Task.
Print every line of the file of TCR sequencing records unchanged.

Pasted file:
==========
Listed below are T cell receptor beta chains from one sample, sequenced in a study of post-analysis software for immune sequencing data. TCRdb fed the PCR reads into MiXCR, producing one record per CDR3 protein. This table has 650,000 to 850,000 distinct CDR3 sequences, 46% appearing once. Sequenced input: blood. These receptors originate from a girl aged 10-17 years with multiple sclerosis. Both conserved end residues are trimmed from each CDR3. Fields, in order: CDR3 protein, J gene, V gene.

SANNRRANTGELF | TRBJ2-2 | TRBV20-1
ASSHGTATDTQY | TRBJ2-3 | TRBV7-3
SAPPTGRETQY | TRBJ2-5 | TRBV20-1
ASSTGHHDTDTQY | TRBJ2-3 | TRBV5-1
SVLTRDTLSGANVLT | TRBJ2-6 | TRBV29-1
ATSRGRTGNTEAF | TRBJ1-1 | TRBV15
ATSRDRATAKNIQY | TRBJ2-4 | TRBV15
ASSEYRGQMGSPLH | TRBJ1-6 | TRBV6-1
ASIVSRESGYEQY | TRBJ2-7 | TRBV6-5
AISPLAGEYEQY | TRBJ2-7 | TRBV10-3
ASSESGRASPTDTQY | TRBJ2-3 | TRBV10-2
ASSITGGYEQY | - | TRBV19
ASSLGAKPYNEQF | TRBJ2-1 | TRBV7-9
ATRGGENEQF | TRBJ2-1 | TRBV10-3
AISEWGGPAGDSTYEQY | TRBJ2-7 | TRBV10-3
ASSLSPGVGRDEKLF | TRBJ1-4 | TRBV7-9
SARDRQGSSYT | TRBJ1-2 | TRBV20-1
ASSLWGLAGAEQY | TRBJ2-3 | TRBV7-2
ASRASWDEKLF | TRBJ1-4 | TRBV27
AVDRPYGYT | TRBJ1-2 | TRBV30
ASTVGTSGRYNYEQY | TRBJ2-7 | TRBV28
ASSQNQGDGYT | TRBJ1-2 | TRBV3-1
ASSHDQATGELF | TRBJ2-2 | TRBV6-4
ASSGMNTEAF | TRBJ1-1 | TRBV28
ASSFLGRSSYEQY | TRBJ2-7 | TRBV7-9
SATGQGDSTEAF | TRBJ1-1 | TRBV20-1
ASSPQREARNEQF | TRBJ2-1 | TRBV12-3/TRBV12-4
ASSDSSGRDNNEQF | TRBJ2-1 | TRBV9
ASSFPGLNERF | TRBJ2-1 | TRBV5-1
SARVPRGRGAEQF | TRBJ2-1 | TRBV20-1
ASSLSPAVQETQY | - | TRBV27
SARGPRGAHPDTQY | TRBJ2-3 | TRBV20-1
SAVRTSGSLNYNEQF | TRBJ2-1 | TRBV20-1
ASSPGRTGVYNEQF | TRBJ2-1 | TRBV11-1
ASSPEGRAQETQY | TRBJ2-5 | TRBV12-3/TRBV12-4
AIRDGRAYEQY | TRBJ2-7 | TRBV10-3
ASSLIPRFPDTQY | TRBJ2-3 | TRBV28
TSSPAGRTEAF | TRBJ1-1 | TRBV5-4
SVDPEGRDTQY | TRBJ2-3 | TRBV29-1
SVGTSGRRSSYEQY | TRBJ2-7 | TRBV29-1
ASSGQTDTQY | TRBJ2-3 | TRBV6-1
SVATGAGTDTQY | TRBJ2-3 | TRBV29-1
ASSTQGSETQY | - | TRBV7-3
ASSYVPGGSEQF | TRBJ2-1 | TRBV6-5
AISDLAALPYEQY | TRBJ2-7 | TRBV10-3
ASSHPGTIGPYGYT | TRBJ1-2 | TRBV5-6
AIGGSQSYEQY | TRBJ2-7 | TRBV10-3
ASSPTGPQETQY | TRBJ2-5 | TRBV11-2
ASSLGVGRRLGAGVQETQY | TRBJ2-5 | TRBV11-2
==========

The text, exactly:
Listed below are T cell receptor beta chains from one sample, sequenced in a study of post-analysis software for immune sequencing data. TCRdb fed the PCR reads into MiXCR, producing one record per CDR3 protein. This table has 650,000 to 850,000 distinct CDR3 sequences, 46% appearing once. Sequenced input: blood. These receptors originate from a girl aged 10-17 years with multiple sclerosis. Both conserved end residues are trimmed from each CDR3. Fields, in order: CDR3 protein, J gene, V gene.

SANNRRANTGELF | TRBJ2-2 | TRBV20-1
ASSHGTATDTQY | TRBJ2-3 | TRBV7-3
SAPPTGRETQY | TRBJ2-5 | TRBV20-1
ASSTGHHDTDTQY | TRBJ2-3 | TRBV5-1
SVLTRDTLSGANVLT | TRBJ2-6 | TRBV29-1
ATSRGRTGNTEAF | TRBJ1-1 | TRBV15
ATSRDRATAKNIQY | TRBJ2-4 | TRBV15
ASSEYRGQMGSPLH | TRBJ1-6 | TRBV6-1
ASIVSRESGYEQY | TRBJ2-7 | TRBV6-5
AISPLAGEYEQY | TRBJ2-7 | TRBV10-3
ASSESGRASPTDTQY | TRBJ2-3 | TRBV10-2
ASSITGGYEQY | - | TRBV19
ASSLGAKPYNEQF | TRBJ2-1 | TRBV7-9
ATRGGENEQF | TRBJ2-1 | TRBV10-3
AISEWGGPAGDSTYEQY | TRBJ2-7 | TRBV10-3
ASSLSPGVGRDEKLF | TRBJ1-4 | TRBV7-9
SARDRQGSSYT | TRBJ1-2 | TRBV20-1
ASSLWGLAGAEQY | TRBJ2-3 | TRBV7-2
ASRASWDEKLF | TRBJ1-4 | TRBV27
AVDRPYGYT | TRBJ1-2 | TRBV30
ASTVGTSGRYNYEQY | TRBJ2-7 | TRBV28
ASSQNQGDGYT | TRBJ1-2 | TRBV3-1
ASSHDQATGELF | TRBJ2-2 | TRBV6-4
ASSGMNTEAF | TRBJ1-1 | TRBV28
ASSFLGRSSYEQY | TRBJ2-7 | TRBV7-9
SATGQGDSTEAF | TRBJ1-1 | TRBV20-1
ASSPQREARNEQF | TRBJ2-1 | TRBV12-3/TRBV12-4
ASSDSSGRDNNEQF | TRBJ2-1 | TRBV9
ASSFPGLNERF | TRBJ2-1 | TRBV5-1
SARVPRGRGAEQF | TRBJ2-1 | TRBV20-1
ASSLSPAVQETQY | - | TRBV27
SARGPRGAHPDTQY | TRBJ2-3 | TRBV20-1
SAVRTSGSLNYNEQF | TRBJ2-1 | TRBV20-1
ASSPGRTGVYNEQF | TRBJ2-1 | TRBV11-1
ASSPEGRAQETQY | TRBJ2-5 | TRBV12-3/TRBV12-4
AIRDGRAYEQY | TRBJ2-7 | TRBV10-3
ASSLIPRFPDTQY | TRBJ2-3 | TRBV28
TSSPAGRTEAF | TRBJ1-1 | TRBV5-4
SVDPEGRDTQY | TRBJ2-3 | TRBV29-1
SVGTSGRRSSYEQY | TRBJ2-7 | TRBV29-1
ASSGQTDTQY | TRBJ2-3 | TRBV6-1
SVATGAGTDTQY | TRBJ2-3 | TRBV29-1
ASSTQGSETQY | - | TRBV7-3
ASSYVPGGSEQF | TRBJ2-1 | TRBV6-5
AISDLAALPYEQY | TRBJ2-7 | TRBV10-3
ASSHPGTIGPYGYT | TRBJ1-2 | TRBV5-6
AIGGSQSYEQY | TRBJ2-7 | TRBV10-3
ASSPTGPQETQY | TRBJ2-5 | TRBV11-2
ASSLGVGRRLGAGVQETQY | TRBJ2-5 | TRBV11-2